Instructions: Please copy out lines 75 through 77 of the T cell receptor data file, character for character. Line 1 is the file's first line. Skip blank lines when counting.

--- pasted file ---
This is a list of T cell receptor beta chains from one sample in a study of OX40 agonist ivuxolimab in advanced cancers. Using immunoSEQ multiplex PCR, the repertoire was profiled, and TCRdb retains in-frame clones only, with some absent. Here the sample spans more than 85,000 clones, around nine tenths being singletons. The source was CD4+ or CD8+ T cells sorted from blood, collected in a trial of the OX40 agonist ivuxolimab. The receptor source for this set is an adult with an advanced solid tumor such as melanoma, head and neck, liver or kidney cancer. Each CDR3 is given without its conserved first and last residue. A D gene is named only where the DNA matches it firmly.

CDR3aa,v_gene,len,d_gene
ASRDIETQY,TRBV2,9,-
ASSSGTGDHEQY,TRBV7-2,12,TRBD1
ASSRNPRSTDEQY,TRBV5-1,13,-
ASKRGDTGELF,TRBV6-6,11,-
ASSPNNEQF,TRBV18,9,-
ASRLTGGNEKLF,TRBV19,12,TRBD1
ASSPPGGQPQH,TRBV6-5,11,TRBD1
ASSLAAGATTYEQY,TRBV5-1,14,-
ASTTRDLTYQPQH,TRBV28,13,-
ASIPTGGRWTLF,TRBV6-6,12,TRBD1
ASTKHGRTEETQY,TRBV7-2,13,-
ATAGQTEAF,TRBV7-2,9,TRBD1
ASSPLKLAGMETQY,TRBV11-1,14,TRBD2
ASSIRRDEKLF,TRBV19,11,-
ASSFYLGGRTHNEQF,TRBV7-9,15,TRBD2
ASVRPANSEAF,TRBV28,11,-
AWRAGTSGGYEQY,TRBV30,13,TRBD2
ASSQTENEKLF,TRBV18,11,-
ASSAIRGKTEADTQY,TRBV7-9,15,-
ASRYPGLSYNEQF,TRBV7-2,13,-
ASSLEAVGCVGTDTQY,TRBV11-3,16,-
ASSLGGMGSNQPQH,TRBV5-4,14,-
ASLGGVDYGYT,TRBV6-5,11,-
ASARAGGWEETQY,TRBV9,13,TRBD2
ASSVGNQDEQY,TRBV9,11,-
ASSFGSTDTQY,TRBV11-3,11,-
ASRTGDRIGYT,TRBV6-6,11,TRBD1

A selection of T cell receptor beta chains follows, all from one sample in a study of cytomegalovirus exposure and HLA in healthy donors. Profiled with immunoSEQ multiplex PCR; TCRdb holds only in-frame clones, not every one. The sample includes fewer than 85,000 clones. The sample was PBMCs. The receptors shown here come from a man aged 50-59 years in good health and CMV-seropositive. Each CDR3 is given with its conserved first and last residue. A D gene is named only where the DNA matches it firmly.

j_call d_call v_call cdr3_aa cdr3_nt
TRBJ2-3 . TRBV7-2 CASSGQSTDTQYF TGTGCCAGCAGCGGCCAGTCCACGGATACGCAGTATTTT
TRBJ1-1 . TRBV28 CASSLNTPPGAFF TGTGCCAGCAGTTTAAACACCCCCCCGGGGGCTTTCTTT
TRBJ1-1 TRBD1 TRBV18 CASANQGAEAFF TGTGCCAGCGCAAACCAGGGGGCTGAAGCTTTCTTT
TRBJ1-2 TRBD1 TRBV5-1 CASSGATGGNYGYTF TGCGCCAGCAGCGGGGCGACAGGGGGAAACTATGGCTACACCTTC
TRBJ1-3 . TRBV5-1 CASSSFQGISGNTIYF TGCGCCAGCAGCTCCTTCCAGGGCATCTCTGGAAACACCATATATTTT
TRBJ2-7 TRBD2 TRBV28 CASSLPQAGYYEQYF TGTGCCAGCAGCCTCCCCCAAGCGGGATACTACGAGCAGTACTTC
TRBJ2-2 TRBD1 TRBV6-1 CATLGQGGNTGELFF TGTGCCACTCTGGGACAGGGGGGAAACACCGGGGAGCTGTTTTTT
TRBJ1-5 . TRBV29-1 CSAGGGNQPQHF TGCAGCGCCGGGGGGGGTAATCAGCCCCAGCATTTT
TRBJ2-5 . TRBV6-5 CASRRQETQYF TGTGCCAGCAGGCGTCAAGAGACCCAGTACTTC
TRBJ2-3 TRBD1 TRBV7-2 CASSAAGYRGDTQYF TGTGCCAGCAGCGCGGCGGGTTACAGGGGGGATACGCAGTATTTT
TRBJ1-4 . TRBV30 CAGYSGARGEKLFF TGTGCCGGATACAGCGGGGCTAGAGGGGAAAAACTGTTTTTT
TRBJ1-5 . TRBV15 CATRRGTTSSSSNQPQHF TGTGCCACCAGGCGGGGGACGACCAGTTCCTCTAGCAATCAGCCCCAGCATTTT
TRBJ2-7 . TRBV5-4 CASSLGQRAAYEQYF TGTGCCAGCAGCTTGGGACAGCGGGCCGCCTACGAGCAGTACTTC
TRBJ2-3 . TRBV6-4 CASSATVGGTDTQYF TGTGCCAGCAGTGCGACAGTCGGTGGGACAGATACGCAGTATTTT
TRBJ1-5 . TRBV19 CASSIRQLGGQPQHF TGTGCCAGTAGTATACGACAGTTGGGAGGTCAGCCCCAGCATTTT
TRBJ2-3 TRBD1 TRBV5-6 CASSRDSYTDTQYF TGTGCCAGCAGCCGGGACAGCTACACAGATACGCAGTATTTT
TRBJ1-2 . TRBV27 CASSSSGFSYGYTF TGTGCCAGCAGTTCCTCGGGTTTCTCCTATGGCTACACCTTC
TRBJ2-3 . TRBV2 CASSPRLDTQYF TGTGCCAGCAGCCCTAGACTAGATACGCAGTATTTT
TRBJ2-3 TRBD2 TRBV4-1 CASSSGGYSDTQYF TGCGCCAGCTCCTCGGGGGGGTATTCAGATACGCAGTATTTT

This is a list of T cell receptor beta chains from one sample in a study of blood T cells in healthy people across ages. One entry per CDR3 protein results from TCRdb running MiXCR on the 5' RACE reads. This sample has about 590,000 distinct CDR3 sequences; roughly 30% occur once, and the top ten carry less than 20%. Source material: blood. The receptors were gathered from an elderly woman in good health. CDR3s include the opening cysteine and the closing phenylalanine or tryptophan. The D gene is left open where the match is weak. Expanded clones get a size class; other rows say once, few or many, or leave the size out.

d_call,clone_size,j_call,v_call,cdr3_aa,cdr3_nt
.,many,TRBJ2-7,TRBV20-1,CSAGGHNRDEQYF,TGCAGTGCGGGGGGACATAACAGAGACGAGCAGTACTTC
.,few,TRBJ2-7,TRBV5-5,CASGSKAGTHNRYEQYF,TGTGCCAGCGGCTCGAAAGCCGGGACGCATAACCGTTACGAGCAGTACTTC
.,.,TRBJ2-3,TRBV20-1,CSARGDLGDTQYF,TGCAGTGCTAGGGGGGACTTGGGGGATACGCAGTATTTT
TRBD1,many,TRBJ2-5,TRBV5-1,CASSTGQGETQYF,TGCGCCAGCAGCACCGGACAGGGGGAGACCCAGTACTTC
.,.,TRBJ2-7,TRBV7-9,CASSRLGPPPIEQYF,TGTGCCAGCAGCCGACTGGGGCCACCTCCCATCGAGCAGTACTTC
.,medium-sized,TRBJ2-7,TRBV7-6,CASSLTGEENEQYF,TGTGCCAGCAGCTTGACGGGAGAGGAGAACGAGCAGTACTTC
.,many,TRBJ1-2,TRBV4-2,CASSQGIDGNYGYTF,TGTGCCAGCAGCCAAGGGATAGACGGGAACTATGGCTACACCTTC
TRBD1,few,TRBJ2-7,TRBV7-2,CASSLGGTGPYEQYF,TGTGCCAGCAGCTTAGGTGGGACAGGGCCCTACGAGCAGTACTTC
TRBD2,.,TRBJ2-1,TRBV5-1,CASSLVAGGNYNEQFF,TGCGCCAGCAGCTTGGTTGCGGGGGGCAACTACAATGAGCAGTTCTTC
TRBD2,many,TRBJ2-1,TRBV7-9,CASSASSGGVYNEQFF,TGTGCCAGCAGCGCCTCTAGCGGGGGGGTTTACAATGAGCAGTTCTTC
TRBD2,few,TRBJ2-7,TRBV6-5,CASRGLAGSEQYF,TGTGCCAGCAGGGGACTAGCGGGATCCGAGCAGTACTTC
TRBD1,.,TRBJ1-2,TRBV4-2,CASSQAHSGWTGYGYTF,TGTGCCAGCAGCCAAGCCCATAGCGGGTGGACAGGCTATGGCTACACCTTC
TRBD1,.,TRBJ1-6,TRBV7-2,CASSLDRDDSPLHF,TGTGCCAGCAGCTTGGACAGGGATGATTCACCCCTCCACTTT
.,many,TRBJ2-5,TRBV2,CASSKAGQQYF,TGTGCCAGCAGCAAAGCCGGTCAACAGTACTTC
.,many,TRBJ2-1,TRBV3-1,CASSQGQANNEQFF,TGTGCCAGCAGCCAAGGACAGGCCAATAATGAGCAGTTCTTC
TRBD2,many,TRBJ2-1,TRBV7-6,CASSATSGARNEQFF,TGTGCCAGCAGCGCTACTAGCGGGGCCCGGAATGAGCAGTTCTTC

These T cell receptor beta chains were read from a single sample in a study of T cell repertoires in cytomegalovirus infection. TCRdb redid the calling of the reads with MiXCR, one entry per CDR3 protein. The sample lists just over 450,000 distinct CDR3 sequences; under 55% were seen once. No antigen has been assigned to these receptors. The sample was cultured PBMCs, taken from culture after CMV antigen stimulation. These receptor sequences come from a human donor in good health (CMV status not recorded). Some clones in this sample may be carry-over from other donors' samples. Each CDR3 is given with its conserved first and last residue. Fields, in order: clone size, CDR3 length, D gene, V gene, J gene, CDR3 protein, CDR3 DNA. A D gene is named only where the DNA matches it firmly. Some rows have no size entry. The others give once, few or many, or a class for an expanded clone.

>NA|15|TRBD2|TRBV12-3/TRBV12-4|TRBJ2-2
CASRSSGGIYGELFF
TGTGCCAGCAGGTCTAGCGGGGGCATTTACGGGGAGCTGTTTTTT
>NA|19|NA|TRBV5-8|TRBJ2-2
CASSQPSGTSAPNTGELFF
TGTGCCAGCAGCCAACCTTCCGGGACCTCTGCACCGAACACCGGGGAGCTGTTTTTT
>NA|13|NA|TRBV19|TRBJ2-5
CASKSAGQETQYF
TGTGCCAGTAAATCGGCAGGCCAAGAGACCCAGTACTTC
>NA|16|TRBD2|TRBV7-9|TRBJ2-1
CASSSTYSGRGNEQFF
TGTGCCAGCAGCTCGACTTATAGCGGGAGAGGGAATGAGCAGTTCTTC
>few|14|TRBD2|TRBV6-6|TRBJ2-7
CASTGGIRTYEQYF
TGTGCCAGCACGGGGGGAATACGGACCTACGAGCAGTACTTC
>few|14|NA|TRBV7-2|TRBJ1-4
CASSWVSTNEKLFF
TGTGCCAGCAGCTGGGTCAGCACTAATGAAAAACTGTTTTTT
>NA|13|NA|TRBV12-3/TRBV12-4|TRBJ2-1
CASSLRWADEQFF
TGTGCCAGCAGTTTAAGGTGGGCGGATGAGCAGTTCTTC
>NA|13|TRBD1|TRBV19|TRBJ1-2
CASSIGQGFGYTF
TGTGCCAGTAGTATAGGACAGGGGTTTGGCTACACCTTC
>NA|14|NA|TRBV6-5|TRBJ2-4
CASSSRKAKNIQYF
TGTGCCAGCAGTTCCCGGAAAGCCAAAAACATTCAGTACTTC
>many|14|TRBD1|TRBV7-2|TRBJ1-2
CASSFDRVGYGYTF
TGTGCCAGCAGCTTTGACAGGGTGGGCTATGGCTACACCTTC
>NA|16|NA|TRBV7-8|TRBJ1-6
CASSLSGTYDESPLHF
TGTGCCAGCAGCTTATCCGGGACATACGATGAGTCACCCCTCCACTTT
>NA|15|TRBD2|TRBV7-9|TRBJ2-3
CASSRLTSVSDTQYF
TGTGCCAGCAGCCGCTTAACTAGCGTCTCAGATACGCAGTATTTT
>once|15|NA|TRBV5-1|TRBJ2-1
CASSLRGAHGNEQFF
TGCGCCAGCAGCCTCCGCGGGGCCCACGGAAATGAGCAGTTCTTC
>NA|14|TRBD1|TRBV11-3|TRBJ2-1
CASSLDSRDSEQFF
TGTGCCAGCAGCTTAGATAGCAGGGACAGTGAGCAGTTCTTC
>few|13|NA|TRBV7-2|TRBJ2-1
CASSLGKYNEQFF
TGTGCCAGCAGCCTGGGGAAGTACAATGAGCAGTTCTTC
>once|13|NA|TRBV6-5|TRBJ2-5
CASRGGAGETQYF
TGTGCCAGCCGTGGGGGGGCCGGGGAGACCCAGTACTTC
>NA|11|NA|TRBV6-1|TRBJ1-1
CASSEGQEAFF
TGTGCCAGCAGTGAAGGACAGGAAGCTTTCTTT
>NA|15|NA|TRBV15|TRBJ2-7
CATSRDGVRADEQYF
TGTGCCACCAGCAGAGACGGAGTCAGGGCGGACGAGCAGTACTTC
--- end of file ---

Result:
TGTGCCAGCAGCCAACCTTCCGGGACCTCTGCACCGAACACCGGGGAGCTGTTTTTT
>NA|13|NA|TRBV19|TRBJ2-5
CASKSAGQETQYF